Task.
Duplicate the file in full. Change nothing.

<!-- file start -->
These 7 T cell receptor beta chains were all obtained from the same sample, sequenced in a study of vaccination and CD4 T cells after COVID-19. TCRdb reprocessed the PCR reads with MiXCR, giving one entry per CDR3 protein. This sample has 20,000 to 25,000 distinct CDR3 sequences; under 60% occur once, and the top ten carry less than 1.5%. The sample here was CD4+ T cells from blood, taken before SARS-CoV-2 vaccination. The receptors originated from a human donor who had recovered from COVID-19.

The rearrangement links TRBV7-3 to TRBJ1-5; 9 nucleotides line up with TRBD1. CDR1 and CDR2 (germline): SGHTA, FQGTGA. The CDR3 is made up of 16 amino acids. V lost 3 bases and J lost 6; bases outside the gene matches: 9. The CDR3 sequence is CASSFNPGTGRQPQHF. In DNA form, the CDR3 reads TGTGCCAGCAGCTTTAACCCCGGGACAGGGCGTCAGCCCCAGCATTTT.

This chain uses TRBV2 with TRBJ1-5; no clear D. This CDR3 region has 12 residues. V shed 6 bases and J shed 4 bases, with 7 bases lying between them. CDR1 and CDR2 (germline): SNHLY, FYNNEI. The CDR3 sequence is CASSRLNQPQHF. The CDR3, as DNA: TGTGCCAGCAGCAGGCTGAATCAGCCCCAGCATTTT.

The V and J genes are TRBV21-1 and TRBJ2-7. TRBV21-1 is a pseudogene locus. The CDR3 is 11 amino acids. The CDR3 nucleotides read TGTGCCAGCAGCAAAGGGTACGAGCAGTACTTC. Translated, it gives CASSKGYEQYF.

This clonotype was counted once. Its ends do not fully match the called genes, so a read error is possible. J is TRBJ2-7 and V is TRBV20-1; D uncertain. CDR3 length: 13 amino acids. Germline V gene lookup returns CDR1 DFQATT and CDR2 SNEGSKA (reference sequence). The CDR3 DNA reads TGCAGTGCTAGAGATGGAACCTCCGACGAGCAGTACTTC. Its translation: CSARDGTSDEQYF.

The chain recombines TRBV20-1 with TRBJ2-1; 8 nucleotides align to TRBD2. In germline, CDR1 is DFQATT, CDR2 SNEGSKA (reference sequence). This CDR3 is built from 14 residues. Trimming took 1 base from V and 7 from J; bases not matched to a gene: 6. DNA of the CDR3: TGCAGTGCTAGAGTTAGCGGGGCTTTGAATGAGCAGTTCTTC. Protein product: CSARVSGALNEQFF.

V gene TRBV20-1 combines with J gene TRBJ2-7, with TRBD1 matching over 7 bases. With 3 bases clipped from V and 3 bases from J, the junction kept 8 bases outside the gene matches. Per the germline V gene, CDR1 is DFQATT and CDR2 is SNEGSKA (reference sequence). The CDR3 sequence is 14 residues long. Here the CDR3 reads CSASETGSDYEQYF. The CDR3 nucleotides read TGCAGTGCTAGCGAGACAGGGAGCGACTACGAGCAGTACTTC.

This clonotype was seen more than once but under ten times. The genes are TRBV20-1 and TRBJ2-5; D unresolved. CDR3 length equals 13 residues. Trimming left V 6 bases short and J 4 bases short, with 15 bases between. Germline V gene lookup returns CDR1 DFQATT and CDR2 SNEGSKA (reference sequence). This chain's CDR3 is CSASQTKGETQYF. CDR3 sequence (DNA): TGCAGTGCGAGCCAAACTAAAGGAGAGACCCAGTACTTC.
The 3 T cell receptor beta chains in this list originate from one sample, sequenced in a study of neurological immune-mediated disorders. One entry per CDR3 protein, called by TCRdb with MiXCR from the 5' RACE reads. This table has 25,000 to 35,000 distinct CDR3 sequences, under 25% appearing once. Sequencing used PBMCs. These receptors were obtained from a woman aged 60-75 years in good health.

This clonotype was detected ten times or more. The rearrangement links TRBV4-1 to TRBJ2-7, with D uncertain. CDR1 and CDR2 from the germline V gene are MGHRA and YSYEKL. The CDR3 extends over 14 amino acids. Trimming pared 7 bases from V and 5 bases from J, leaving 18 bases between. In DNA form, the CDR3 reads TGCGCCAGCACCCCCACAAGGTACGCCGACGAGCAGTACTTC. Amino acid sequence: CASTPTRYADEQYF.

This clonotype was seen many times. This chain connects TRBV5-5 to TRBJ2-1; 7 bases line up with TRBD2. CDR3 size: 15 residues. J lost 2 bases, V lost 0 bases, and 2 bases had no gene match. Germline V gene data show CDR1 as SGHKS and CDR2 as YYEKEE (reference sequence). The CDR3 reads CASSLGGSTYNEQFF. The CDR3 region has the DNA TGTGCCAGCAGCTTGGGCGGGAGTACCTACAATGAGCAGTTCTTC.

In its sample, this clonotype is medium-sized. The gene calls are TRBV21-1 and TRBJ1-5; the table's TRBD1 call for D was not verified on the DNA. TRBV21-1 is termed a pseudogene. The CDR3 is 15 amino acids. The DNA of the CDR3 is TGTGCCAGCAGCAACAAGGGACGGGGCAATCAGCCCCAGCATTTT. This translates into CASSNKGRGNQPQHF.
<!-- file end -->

These 7 T cell receptor beta chains were all obtained from the same sample, sequenced in a study of vaccination and CD4 T cells after COVID-19. TCRdb reprocessed the PCR reads with MiXCR, giving one entry per CDR3 protein. This sample has 20,000 to 25,000 distinct CDR3 sequences; under 60% occur once, and the top ten carry less than 1.5%. The sample here was CD4+ T cells from blood, taken before SARS-CoV-2 vaccination. The receptors originated from a human donor who had recovered from COVID-19.

The rearrangement links TRBV7-3 to TRBJ1-5; 9 nucleotides line up with TRBD1. CDR1 and CDR2 (germline): SGHTA, FQGTGA. The CDR3 is made up of 16 amino acids. V lost 3 bases and J lost 6; bases outside the gene matches: 9. The CDR3 sequence is CASSFNPGTGRQPQHF. In DNA form, the CDR3 reads TGTGCCAGCAGCTTTAACCCCGGGACAGGGCGTCAGCCCCAGCATTTT.

This chain uses TRBV2 with TRBJ1-5; no clear D. This CDR3 region has 12 residues. V shed 6 bases and J shed 4 bases, with 7 bases lying between them. CDR1 and CDR2 (germline): SNHLY, FYNNEI. The CDR3 sequence is CASSRLNQPQHF. The CDR3, as DNA: TGTGCCAGCAGCAGGCTGAATCAGCCCCAGCATTTT.

The V and J genes are TRBV21-1 and TRBJ2-7. TRBV21-1 is a pseudogene locus. The CDR3 is 11 amino acids. The CDR3 nucleotides read TGTGCCAGCAGCAAAGGGTACGAGCAGTACTTC. Translated, it gives CASSKGYEQYF.

This clonotype was counted once. Its ends do not fully match the called genes, so a read error is possible. J is TRBJ2-7 and V is TRBV20-1; D uncertain. CDR3 length: 13 amino acids. Germline V gene lookup returns CDR1 DFQATT and CDR2 SNEGSKA (reference sequence). The CDR3 DNA reads TGCAGTGCTAGAGATGGAACCTCCGACGAGCAGTACTTC. Its translation: CSARDGTSDEQYF.

The chain recombines TRBV20-1 with TRBJ2-1; 8 nucleotides align to TRBD2. In germline, CDR1 is DFQATT, CDR2 SNEGSKA (reference sequence). This CDR3 is built from 14 residues. Trimming took 1 base from V and 7 from J; bases not matched to a gene: 6. DNA of the CDR3: TGCAGTGCTAGAGTTAGCGGGGCTTTGAATGAGCAGTTCTTC. Protein product: CSARVSGALNEQFF.

V gene TRBV20-1 combines with J gene TRBJ2-7, with TRBD1 matching over 7 bases. With 3 bases clipped from V and 3 bases from J, the junction kept 8 bases outside the gene matches. Per the germline V gene, CDR1 is DFQATT and CDR2 is SNEGSKA (reference sequence). The CDR3 sequence is 14 residues long. Here the CDR3 reads CSASETGSDYEQYF. The CDR3 nucleotides read TGCAGTGCTAGCGAGACAGGGAGCGACTACGAGCAGTACTTC.

This clonotype was seen more than once but under ten times. The genes are TRBV20-1 and TRBJ2-5; D unresolved. CDR3 length equals 13 residues. Trimming left V 6 bases short and J 4 bases short, with 15 bases between. Germline V gene lookup returns CDR1 DFQATT and CDR2 SNEGSKA (reference sequence). This chain's CDR3 is CSASQTKGETQYF. CDR3 sequence (DNA): TGCAGTGCGAGCCAAACTAAAGGAGAGACCCAGTACTTC.
The 3 T cell receptor beta chains in this list originate from one sample, sequenced in a study of neurological immune-mediated disorders. One entry per CDR3 protein, called by TCRdb with MiXCR from the 5' RACE reads. This table has 25,000 to 35,000 distinct CDR3 sequences, under 25% appearing once. Sequencing used PBMCs. These receptors were obtained from a woman aged 60-75 years in good health.

This clonotype was detected ten times or more. The rearrangement links TRBV4-1 to TRBJ2-7, with D uncertain. CDR1 and CDR2 from the germline V gene are MGHRA and YSYEKL. The CDR3 extends over 14 amino acids. Trimming pared 7 bases from V and 5 bases from J, leaving 18 bases between. In DNA form, the CDR3 reads TGCGCCAGCACCCCCACAAGGTACGCCGACGAGCAGTACTTC. Amino acid sequence: CASTPTRYADEQYF.

This clonotype was seen many times. This chain connects TRBV5-5 to TRBJ2-1; 7 bases line up with TRBD2. CDR3 size: 15 residues. J lost 2 bases, V lost 0 bases, and 2 bases had no gene match. Germline V gene data show CDR1 as SGHKS and CDR2 as YYEKEE (reference sequence). The CDR3 reads CASSLGGSTYNEQFF. The CDR3 region has the DNA TGTGCCAGCAGCTTGGGCGGGAGTACCTACAATGAGCAGTTCTTC.

In its sample, this clonotype is medium-sized. The gene calls are TRBV21-1 and TRBJ1-5; the table's TRBD1 call for D was not verified on the DNA. TRBV21-1 is termed a pseudogene. The CDR3 is 15 amino acids. The DNA of the CDR3 is TGTGCCAGCAGCAACAAGGGACGGGGCAATCAGCCCCAGCATTTT. This translates into CASSNKGRGNQPQHF.